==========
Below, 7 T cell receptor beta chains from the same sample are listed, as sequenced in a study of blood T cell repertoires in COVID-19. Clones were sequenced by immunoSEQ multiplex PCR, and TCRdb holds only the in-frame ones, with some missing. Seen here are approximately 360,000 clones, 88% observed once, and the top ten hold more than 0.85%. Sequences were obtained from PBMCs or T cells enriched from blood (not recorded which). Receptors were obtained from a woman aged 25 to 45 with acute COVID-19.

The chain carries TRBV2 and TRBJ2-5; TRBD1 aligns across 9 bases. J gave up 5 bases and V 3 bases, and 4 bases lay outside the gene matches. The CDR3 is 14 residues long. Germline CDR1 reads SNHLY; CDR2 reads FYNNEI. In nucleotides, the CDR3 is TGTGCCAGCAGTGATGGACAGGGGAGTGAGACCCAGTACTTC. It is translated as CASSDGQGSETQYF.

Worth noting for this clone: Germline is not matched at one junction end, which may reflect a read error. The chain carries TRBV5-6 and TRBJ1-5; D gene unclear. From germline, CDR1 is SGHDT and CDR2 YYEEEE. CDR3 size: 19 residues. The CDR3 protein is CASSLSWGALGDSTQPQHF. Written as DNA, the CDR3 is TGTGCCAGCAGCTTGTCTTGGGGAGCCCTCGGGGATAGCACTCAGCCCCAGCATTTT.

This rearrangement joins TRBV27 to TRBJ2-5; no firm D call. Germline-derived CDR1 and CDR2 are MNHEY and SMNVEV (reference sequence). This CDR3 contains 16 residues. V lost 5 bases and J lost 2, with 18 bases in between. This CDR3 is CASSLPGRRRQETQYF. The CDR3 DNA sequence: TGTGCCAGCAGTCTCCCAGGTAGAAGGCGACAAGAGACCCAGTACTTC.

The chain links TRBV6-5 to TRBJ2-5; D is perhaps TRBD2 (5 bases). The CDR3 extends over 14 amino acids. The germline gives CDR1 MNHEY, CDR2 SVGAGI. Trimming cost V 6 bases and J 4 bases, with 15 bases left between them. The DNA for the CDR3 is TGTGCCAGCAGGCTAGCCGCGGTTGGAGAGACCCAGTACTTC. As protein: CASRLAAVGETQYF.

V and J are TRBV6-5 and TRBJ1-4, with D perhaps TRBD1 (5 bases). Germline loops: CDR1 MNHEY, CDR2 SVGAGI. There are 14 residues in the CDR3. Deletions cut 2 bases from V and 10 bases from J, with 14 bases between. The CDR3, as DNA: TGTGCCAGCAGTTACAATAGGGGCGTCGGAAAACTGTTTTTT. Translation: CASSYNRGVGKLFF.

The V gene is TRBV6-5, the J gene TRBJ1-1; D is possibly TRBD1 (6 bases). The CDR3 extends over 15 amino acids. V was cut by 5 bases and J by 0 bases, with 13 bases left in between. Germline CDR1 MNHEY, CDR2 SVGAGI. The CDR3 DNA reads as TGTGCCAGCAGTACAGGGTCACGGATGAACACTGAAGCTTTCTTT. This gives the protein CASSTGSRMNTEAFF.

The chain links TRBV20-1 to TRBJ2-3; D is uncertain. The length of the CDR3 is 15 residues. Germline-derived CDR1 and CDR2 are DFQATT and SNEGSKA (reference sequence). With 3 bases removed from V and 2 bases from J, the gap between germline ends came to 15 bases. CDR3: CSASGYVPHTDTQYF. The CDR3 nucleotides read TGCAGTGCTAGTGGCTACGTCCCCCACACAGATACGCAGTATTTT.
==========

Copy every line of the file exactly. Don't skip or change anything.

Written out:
Below, 7 T cell receptor beta chains from the same sample are listed, as sequenced in a study of blood T cell repertoires in COVID-19. Clones were sequenced by immunoSEQ multiplex PCR, and TCRdb holds only the in-frame ones, with some missing. Seen here are approximately 360,000 clones, 88% observed once, and the top ten hold more than 0.85%. Sequences were obtained from PBMCs or T cells enriched from blood (not recorded which). Receptors were obtained from a woman aged 25 to 45 with acute COVID-19.

The chain carries TRBV2 and TRBJ2-5; TRBD1 aligns across 9 bases. J gave up 5 bases and V 3 bases, and 4 bases lay outside the gene matches. The CDR3 is 14 residues long. Germline CDR1 reads SNHLY; CDR2 reads FYNNEI. In nucleotides, the CDR3 is TGTGCCAGCAGTGATGGACAGGGGAGTGAGACCCAGTACTTC. It is translated as CASSDGQGSETQYF.

Worth noting for this clone: Germline is not matched at one junction end, which may reflect a read error. The chain carries TRBV5-6 and TRBJ1-5; D gene unclear. From germline, CDR1 is SGHDT and CDR2 YYEEEE. CDR3 size: 19 residues. The CDR3 protein is CASSLSWGALGDSTQPQHF. Written as DNA, the CDR3 is TGTGCCAGCAGCTTGTCTTGGGGAGCCCTCGGGGATAGCACTCAGCCCCAGCATTTT.

This rearrangement joins TRBV27 to TRBJ2-5; no firm D call. Germline-derived CDR1 and CDR2 are MNHEY and SMNVEV (reference sequence). This CDR3 contains 16 residues. V lost 5 bases and J lost 2, with 18 bases in between. This CDR3 is CASSLPGRRRQETQYF. The CDR3 DNA sequence: TGTGCCAGCAGTCTCCCAGGTAGAAGGCGACAAGAGACCCAGTACTTC.

The chain links TRBV6-5 to TRBJ2-5; D is perhaps TRBD2 (5 bases). The CDR3 extends over 14 amino acids. The germline gives CDR1 MNHEY, CDR2 SVGAGI. Trimming cost V 6 bases and J 4 bases, with 15 bases left between them. The DNA for the CDR3 is TGTGCCAGCAGGCTAGCCGCGGTTGGAGAGACCCAGTACTTC. As protein: CASRLAAVGETQYF.

V and J are TRBV6-5 and TRBJ1-4, with D perhaps TRBD1 (5 bases). Germline loops: CDR1 MNHEY, CDR2 SVGAGI. There are 14 residues in the CDR3. Deletions cut 2 bases from V and 10 bases from J, with 14 bases between. The CDR3, as DNA: TGTGCCAGCAGTTACAATAGGGGCGTCGGAAAACTGTTTTTT. Translation: CASSYNRGVGKLFF.

The V gene is TRBV6-5, the J gene TRBJ1-1; D is possibly TRBD1 (6 bases). The CDR3 extends over 15 amino acids. V was cut by 5 bases and J by 0 bases, with 13 bases left in between. Germline CDR1 MNHEY, CDR2 SVGAGI. The CDR3 DNA reads as TGTGCCAGCAGTACAGGGTCACGGATGAACACTGAAGCTTTCTTT. This gives the protein CASSTGSRMNTEAFF.

The chain links TRBV20-1 to TRBJ2-3; D is uncertain. The length of the CDR3 is 15 residues. Germline-derived CDR1 and CDR2 are DFQATT and SNEGSKA (reference sequence). With 3 bases removed from V and 2 bases from J, the gap between germline ends came to 15 bases. CDR3: CSASGYVPHTDTQYF. The CDR3 nucleotides read TGCAGTGCTAGTGGCTACGTCCCCCACACAGATACGCAGTATTTT.